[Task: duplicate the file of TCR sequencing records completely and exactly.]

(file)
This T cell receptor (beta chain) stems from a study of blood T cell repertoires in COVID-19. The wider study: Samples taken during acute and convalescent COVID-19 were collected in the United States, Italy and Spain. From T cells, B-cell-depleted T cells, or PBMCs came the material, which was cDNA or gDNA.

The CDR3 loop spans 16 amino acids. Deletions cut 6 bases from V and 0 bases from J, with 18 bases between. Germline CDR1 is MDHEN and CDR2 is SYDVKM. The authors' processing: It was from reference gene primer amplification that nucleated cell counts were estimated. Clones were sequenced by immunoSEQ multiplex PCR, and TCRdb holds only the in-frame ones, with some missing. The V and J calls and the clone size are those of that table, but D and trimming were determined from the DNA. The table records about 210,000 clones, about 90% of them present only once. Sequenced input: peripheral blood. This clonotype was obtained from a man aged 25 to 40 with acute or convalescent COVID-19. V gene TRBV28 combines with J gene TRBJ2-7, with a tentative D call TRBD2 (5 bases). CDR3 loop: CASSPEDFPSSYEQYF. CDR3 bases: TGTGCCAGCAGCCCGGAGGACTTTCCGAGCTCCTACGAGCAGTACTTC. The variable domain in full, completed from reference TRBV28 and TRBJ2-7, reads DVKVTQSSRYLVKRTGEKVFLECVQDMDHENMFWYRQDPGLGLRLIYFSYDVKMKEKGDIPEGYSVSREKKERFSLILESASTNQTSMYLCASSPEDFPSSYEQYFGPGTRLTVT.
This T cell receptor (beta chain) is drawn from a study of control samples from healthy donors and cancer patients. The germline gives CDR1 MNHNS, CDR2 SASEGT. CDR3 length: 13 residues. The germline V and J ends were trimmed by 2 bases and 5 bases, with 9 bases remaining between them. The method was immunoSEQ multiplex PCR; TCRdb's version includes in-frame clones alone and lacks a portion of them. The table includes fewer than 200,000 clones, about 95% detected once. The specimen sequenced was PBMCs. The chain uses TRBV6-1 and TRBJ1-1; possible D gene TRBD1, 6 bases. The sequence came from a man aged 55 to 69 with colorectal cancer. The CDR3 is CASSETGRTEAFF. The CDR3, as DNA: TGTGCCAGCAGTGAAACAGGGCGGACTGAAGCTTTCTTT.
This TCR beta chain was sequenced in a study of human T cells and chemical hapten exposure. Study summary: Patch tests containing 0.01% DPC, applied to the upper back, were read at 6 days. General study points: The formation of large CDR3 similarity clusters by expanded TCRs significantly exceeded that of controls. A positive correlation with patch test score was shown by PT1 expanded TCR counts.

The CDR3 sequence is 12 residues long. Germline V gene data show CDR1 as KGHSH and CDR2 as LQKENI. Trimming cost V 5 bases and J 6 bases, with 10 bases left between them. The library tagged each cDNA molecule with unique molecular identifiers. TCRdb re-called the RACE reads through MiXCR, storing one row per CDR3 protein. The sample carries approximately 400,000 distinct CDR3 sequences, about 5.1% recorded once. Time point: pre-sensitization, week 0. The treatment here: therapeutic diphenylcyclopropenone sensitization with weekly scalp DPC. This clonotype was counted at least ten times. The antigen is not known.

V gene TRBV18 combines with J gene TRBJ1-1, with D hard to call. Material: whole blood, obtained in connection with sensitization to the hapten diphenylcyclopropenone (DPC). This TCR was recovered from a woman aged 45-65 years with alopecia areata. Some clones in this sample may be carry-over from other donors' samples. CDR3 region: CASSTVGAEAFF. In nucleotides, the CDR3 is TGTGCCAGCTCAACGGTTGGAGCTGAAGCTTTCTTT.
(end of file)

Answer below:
This T cell receptor (beta chain) stems from a study of blood T cell repertoires in COVID-19. The wider study: Samples taken during acute and convalescent COVID-19 were collected in the United States, Italy and Spain. From T cells, B-cell-depleted T cells, or PBMCs came the material, which was cDNA or gDNA.

The CDR3 loop spans 16 amino acids. Deletions cut 6 bases from V and 0 bases from J, with 18 bases between. Germline CDR1 is MDHEN and CDR2 is SYDVKM. The authors' processing: It was from reference gene primer amplification that nucleated cell counts were estimated. Clones were sequenced by immunoSEQ multiplex PCR, and TCRdb holds only the in-frame ones, with some missing. The V and J calls and the clone size are those of that table, but D and trimming were determined from the DNA. The table records about 210,000 clones, about 90% of them present only once. Sequenced input: peripheral blood. This clonotype was obtained from a man aged 25 to 40 with acute or convalescent COVID-19. V gene TRBV28 combines with J gene TRBJ2-7, with a tentative D call TRBD2 (5 bases). CDR3 loop: CASSPEDFPSSYEQYF. CDR3 bases: TGTGCCAGCAGCCCGGAGGACTTTCCGAGCTCCTACGAGCAGTACTTC. The variable domain in full, completed from reference TRBV28 and TRBJ2-7, reads DVKVTQSSRYLVKRTGEKVFLECVQDMDHENMFWYRQDPGLGLRLIYFSYDVKMKEKGDIPEGYSVSREKKERFSLILESASTNQTSMYLCASSPEDFPSSYEQYFGPGTRLTVT.
This T cell receptor (beta chain) is drawn from a study of control samples from healthy donors and cancer patients. The germline gives CDR1 MNHNS, CDR2 SASEGT. CDR3 length: 13 residues. The germline V and J ends were trimmed by 2 bases and 5 bases, with 9 bases remaining between them. The method was immunoSEQ multiplex PCR; TCRdb's version includes in-frame clones alone and lacks a portion of them. The table includes fewer than 200,000 clones, about 95% detected once. The specimen sequenced was PBMCs. The chain uses TRBV6-1 and TRBJ1-1; possible D gene TRBD1, 6 bases. The sequence came from a man aged 55 to 69 with colorectal cancer. The CDR3 is CASSETGRTEAFF. The CDR3, as DNA: TGTGCCAGCAGTGAAACAGGGCGGACTGAAGCTTTCTTT.
This TCR beta chain was sequenced in a study of human T cells and chemical hapten exposure. Study summary: Patch tests containing 0.01% DPC, applied to the upper back, were read at 6 days. General study points: The formation of large CDR3 similarity clusters by expanded TCRs significantly exceeded that of controls. A positive correlation with patch test score was shown by PT1 expanded TCR counts.

The CDR3 sequence is 12 residues long. Germline V gene data show CDR1 as KGHSH and CDR2 as LQKENI. Trimming cost V 5 bases and J 6 bases, with 10 bases left between them. The library tagged each cDNA molecule with unique molecular identifiers. TCRdb re-called the RACE reads through MiXCR, storing one row per CDR3 protein. The sample carries approximately 400,000 distinct CDR3 sequences, about 5.1% recorded once. Time point: pre-sensitization, week 0. The treatment here: therapeutic diphenylcyclopropenone sensitization with weekly scalp DPC. This clonotype was counted at least ten times. The antigen is not known.

V gene TRBV18 combines with J gene TRBJ1-1, with D hard to call. Material: whole blood, obtained in connection with sensitization to the hapten diphenylcyclopropenone (DPC). This TCR was recovered from a woman aged 45-65 years with alopecia areata. Some clones in this sample may be carry-over from other donors' samples. CDR3 region: CASSTVGAEAFF. In nucleotides, the CDR3 is TGTGCCAGCTCAACGGTTGGAGCTGAAGCTTTCTTT.